McKown, R L, et al. A Cleavage Potentiated Fragment of Tear Lacritin Is Bactericidal. J Biol Chem, 2014.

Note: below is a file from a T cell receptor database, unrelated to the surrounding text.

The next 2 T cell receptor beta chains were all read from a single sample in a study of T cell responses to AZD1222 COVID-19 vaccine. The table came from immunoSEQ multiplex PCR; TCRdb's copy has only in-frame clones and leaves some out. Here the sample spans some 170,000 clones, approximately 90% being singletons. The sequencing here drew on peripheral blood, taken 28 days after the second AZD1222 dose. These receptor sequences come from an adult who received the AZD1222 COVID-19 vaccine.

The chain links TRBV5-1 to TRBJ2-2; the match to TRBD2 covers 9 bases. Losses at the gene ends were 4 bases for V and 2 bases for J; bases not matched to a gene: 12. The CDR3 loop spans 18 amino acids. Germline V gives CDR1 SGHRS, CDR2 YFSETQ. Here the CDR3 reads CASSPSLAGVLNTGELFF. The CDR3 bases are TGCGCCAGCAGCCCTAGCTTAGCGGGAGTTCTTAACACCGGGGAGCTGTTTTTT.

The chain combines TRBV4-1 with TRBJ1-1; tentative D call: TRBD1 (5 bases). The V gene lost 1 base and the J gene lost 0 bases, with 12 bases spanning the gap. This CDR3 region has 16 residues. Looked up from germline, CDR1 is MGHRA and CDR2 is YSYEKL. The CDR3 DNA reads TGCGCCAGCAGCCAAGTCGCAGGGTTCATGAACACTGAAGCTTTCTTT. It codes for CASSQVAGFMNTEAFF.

Antimicrobial peptides are important as the first line of innate defense, through their tendency to disrupt bacterial membranes or intracellular pathways and potentially as the next generation of antibiotics. How they protect wet epithelia is not entirely clear, with most individually inactive under physiological conditions and many preferentially targeting Gram-positive bacteria. Tears covering the surface of the eye are bactericidal for Gram positive and negative bacteria. Here we narrow much of the bactericidal activity to a latent C-terminal fragment in the prosecretory mitogen lacritin, and report that the mechanism combines membrane permeabilization, with rapid metabolic changes including reduced levels of dephosphocoenzyme A, spermidine, putrescine and phosphatidylethanolamines, and elevated alanine, leucine, phenylalanine, tryptophan, proline, glycine, lysine, serine, glutamate, cadaverine and pyrophosphate. Thus, death by metabolic stress parallels cellular attempts to survive. Cleavage dependent appearance of the C-terminal cationic amphipathic alpha-helix is inducible within hours by S. epidermidis, and slowly by another mechanism, in a chymotrypsin or leupeptin protease inhibitable manner. Although bactericidal at low micromolar levels, within a biphasic 1 - 10 nM dose optimum the same domain is mitogenic and cytoprotective for epithelia via a syndecan-1 targeting mechanism dependent on heparanase. Thus the C-terminus of lacritin is multifunctional by dose and proteolytic processing, and appears to play a key role in the innate protection of the eye - with wider potential benefit elsewhere as lacritin flows from exocrine secretory cells.

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